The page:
**4.1. Parametrized equation of state and cosmological observations**

One simple, phenomenological, procedure for comparing observations with
theory is to parameterize the function *w*(*a*) in some
suitable form and determine a finite set of parameters
in this function using the observations. Theoretical models can then be
reduced to a finite set of parameters which can be determined by this
procedure. To illustrate this
approach, and the difficulties in determining the equation of state of
dark energy from the observations, we shall assume that
*w*(*a*) is given by the simple form:
*w*(*a*) = *w*_{0} + *w*_{1}(1 -
*a*); in the *k* = 0 model (which we shall assume for
simplicity), *w*_{0} measures
the current value of the parameter and - *w*_{1} gives its
rate of change at the present epoch. In addition to simplicity, this
parameterization has the advantage of giving finite *w* in the
entire range 0 < *a* < 1.

Figure 12 shows confidence interval contours in
the *w*_{0} - *w*_{1} plane arising from
the full supernova data, obtained by assuming that
_{NR} +
_{} = 1. The three
frames are for
_{NR} =
(0.2, 0.3, 0.4). The following features are
obvious from the figure: (i) The cosmological constant corresponding to
*w*_{0} = - 1, *w*_{1} = 0
is a viable candidate and cannot be excluded. (In fact, different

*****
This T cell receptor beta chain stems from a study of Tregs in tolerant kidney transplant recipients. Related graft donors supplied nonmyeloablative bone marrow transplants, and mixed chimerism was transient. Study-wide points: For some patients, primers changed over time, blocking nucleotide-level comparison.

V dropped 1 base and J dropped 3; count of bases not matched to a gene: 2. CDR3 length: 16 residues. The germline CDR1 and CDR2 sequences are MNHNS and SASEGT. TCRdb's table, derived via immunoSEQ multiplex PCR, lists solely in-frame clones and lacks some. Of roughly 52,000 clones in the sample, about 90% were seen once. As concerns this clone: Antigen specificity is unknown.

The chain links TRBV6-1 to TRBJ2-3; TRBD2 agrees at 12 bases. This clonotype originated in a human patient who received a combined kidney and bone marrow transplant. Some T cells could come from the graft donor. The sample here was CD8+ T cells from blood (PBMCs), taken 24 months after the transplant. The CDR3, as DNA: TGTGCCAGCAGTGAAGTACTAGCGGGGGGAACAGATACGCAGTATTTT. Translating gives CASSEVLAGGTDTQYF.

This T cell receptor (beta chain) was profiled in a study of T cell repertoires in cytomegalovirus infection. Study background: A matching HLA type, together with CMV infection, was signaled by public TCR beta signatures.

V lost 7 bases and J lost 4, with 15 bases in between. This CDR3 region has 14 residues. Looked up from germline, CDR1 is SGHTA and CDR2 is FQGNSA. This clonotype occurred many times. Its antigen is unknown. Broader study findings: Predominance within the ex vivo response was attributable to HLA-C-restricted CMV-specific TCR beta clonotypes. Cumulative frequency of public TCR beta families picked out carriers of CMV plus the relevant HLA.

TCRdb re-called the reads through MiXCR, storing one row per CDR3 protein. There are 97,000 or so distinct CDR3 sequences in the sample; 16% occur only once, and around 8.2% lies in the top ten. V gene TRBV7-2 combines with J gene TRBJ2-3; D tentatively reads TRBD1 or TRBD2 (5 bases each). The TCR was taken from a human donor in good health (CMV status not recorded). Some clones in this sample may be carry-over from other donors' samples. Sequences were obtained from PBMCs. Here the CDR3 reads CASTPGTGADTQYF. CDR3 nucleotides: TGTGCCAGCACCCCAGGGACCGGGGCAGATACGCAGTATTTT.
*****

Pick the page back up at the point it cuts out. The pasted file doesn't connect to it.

analysis of many observational results lead to this conclusion
consistently; in other words, at present there is no observational
motivation to assume *w*_{1}
0.) (ii) The result is
sensitive to the value of
_{NR} which
is assumed. This is understandable from equation (44) which shows that
*w*_{X}(*a*) depends on both
*Q*
_{NR} and
*H*(*a*). (We shall discuss this dependence of the results on
_{NR} in
greater detail below). (iii) Note that the axes are not in equal units
in figure 12. The observations can determine
*w*0 with far greater accuracy than *w*_{1}. (iv) The
slanted line again corresponds to
*H*_{0}*d*_{L}(*z* = 0.63) = constant and
shows that the shape of the probability ellipses arises essentially from
this feature.

In summary, the current data definitely supports a negative pressure
component with *w*_{0} < - (1/3)
but is completely consistent with *w*_{1} = 0. If this is
the case, then the cosmological constant is the
simplest candidate for this negative pressure component and there is
very little observational motivation
to study other models with varying *w*(*a*). On the other
hand, the cosmological constant has well known theoretical problems
which could possibly be alleviated in more sophisticated
models with varying *w*(*a*). With this motivation, there has
been extensive amount of work in the
last few years investigating whether improvement in the observational
scenario will allow us to determine whether *w*_{1} is non
zero or not. (For a sample of references, see
[110,
111,
112,
113,
114,
115,
116,
117,
118,
119,
120,
121,
122,
123,
124,
125].)
In the context of supernova based determination of *d*_{L},
it is possible to analyze the situation along the following lines
[79].

Since the supernova observations essentially measure
*d*_{L}(*a*), accuracy in the determination of
*w*_{0} and *w*_{1} from (both the present and
planned future
[126])
supernova observations will crucially depend on how sensitive
*d*_{L} is to the changes in *w*_{0} and
*w*_{1}. A good measure of the sensitivity is provided by
the two parameters